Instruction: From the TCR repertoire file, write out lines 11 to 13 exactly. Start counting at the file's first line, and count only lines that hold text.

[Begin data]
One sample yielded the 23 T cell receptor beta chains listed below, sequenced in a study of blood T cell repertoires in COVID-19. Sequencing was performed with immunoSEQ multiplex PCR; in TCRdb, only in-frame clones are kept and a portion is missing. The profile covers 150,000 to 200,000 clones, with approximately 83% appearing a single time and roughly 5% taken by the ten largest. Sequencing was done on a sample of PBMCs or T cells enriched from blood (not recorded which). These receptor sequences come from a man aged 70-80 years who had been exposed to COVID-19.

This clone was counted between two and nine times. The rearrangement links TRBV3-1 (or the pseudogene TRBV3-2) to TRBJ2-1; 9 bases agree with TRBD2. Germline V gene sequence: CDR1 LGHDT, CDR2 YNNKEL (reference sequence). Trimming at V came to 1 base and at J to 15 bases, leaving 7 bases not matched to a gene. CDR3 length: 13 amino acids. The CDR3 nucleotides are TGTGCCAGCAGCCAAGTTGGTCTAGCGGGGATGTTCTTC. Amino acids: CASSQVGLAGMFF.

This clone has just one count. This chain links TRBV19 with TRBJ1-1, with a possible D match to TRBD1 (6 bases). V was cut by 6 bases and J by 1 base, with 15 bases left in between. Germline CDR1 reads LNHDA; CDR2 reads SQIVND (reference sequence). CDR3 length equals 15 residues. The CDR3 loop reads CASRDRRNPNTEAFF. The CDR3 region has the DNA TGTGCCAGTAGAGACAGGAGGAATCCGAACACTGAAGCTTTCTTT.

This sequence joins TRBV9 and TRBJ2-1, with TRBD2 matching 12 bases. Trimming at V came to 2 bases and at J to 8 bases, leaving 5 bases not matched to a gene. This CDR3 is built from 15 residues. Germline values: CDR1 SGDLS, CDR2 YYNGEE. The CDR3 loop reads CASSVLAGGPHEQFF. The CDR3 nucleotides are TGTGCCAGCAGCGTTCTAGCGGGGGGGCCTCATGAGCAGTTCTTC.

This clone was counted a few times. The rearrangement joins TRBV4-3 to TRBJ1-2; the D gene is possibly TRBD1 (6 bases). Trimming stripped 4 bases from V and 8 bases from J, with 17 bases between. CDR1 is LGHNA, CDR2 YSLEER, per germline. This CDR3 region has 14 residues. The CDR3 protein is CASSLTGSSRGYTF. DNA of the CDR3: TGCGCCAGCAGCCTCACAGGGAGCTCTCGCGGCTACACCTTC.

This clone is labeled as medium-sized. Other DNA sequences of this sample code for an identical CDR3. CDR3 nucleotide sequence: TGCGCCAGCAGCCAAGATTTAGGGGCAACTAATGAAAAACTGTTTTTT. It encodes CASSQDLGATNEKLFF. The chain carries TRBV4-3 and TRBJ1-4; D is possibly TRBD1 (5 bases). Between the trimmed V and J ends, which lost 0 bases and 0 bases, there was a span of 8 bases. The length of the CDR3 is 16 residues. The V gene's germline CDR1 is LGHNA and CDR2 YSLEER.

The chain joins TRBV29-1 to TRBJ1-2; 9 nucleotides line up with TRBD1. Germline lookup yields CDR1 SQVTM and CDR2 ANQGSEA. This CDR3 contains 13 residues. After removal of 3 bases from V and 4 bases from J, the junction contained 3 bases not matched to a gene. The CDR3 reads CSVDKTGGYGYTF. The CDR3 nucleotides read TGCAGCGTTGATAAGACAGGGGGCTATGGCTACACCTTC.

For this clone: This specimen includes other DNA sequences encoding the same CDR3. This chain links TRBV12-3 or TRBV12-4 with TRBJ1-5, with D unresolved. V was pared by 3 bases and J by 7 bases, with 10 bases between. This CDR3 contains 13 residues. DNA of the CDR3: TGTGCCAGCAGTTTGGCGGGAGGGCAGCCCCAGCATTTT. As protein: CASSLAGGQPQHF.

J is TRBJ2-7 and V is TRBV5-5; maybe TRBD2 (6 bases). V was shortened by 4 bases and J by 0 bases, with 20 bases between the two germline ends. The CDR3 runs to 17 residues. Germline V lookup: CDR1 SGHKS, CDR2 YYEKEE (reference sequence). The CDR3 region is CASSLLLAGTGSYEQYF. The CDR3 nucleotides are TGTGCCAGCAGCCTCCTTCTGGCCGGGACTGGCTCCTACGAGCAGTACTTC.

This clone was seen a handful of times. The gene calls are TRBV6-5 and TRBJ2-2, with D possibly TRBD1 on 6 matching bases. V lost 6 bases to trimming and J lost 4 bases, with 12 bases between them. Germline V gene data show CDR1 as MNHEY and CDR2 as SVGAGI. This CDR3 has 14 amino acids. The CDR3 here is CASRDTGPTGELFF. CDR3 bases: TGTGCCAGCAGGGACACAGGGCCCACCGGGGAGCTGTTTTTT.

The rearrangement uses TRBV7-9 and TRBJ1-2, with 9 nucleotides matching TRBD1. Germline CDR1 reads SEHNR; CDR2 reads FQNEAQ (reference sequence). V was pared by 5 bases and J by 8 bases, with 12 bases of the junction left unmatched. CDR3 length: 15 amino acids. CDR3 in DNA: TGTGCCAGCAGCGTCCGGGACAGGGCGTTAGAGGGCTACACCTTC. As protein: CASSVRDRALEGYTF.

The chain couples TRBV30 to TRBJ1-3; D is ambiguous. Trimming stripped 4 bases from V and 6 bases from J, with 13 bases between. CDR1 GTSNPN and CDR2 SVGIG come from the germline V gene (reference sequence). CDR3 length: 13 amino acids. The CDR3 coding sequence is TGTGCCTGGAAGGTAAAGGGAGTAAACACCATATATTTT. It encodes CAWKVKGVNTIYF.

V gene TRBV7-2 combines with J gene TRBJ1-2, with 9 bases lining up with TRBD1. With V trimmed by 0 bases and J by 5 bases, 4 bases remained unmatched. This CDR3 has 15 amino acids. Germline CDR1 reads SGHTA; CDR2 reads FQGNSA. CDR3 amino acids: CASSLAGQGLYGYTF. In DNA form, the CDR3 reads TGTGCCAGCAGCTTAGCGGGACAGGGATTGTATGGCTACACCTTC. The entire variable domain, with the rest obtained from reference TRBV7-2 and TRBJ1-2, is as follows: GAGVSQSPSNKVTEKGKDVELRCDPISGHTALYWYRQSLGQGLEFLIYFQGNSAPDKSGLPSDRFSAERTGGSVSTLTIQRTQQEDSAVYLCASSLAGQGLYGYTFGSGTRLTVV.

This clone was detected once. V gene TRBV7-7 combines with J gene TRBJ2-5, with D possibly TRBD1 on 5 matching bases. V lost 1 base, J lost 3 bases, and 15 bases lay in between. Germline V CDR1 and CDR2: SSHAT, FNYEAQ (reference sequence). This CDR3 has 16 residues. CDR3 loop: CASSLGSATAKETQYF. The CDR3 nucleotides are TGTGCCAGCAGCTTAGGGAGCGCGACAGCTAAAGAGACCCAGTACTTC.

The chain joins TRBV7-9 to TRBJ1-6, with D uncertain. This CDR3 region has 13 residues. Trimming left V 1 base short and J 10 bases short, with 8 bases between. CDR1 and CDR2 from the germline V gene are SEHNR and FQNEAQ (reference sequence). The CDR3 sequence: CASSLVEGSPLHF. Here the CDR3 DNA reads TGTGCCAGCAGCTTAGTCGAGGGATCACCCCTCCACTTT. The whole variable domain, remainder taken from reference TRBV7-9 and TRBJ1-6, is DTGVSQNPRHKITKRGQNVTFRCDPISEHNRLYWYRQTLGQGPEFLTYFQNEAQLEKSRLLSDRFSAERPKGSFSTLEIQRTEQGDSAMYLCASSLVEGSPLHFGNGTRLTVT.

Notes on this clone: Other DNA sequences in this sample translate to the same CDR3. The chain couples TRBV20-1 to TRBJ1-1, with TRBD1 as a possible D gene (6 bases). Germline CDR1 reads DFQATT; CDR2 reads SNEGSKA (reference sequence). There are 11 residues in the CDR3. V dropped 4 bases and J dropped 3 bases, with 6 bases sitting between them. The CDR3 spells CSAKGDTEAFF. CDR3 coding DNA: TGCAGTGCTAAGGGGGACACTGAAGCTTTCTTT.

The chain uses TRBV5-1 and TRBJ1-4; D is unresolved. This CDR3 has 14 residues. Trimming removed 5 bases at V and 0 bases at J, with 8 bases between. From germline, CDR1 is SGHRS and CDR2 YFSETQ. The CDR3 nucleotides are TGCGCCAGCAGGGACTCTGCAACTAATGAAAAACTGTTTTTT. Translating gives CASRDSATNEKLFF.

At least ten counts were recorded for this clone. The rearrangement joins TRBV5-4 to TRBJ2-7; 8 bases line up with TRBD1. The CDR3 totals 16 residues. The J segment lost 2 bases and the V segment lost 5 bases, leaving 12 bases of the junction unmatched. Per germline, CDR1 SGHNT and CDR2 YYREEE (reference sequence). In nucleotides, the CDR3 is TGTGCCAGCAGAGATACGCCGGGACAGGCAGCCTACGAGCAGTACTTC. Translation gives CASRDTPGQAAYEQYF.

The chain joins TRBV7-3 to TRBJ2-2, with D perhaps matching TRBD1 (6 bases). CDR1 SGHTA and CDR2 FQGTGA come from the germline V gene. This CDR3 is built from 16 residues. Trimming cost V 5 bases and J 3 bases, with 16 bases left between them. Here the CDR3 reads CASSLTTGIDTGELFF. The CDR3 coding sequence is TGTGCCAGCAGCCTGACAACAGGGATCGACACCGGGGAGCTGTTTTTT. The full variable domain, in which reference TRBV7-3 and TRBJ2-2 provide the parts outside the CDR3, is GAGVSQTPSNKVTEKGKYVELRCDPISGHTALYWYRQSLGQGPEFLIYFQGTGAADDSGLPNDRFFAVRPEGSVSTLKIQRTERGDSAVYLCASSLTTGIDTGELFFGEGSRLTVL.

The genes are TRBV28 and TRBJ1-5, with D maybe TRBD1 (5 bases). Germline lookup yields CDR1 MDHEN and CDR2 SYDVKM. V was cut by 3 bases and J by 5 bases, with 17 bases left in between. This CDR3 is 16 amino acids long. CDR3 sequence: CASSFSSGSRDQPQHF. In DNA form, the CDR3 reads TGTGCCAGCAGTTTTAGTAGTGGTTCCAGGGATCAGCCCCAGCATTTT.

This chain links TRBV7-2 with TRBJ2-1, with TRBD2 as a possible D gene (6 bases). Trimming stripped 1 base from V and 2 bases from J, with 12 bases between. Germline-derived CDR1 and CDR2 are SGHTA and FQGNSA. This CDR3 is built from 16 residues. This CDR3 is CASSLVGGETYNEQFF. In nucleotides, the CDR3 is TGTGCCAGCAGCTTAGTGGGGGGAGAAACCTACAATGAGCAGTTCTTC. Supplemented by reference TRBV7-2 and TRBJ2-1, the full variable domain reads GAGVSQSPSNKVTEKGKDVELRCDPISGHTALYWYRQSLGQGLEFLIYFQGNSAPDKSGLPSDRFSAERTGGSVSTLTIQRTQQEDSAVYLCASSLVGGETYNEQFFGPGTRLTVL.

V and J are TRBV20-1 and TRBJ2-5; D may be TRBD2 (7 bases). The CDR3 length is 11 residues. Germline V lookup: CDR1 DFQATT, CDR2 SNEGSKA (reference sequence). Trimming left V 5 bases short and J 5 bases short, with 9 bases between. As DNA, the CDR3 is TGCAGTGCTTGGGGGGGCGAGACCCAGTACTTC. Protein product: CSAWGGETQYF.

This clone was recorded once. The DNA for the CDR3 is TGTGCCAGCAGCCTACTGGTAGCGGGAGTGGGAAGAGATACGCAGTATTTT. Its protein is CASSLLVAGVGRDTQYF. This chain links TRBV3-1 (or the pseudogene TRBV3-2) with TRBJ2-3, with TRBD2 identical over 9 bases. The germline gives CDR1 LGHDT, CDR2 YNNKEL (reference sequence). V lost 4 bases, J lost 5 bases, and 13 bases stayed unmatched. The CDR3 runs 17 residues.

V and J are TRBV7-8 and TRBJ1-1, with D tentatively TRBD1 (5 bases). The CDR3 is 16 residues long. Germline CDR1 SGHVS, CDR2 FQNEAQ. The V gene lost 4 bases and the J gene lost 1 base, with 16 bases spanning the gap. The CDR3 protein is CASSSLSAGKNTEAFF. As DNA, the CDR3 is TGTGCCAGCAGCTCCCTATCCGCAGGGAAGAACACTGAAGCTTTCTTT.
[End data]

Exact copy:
The rearrangement uses TRBV7-9 and TRBJ1-2, with 9 nucleotides matching TRBD1. Germline CDR1 reads SEHNR; CDR2 reads FQNEAQ (reference sequence). V was pared by 5 bases and J by 8 bases, with 12 bases of the junction left unmatched. CDR3 length: 15 amino acids. CDR3 in DNA: TGTGCCAGCAGCGTCCGGGACAGGGCGTTAGAGGGCTACACCTTC. As protein: CASSVRDRALEGYTF.

The chain couples TRBV30 to TRBJ1-3; D is ambiguous. Trimming stripped 4 bases from V and 6 bases from J, with 13 bases between. CDR1 GTSNPN and CDR2 SVGIG come from the germline V gene (reference sequence). CDR3 length: 13 amino acids. The CDR3 coding sequence is TGTGCCTGGAAGGTAAAGGGAGTAAACACCATATATTTT. It encodes CAWKVKGVNTIYF.

V gene TRBV7-2 combines with J gene TRBJ1-2, with 9 bases lining up with TRBD1. With V trimmed by 0 bases and J by 5 bases, 4 bases remained unmatched. This CDR3 has 15 amino acids. Germline CDR1 reads SGHTA; CDR2 reads FQGNSA. CDR3 amino acids: CASSLAGQGLYGYTF. In DNA form, the CDR3 reads TGTGCCAGCAGCTTAGCGGGACAGGGATTGTATGGCTACACCTTC. The entire variable domain, with the rest obtained from reference TRBV7-2 and TRBJ1-2, is as follows: GAGVSQSPSNKVTEKGKDVELRCDPISGHTALYWYRQSLGQGLEFLIYFQGNSAPDKSGLPSDRFSAERTGGSVSTLTIQRTQQEDSAVYLCASSLAGQGLYGYTFGSGTRLTVV.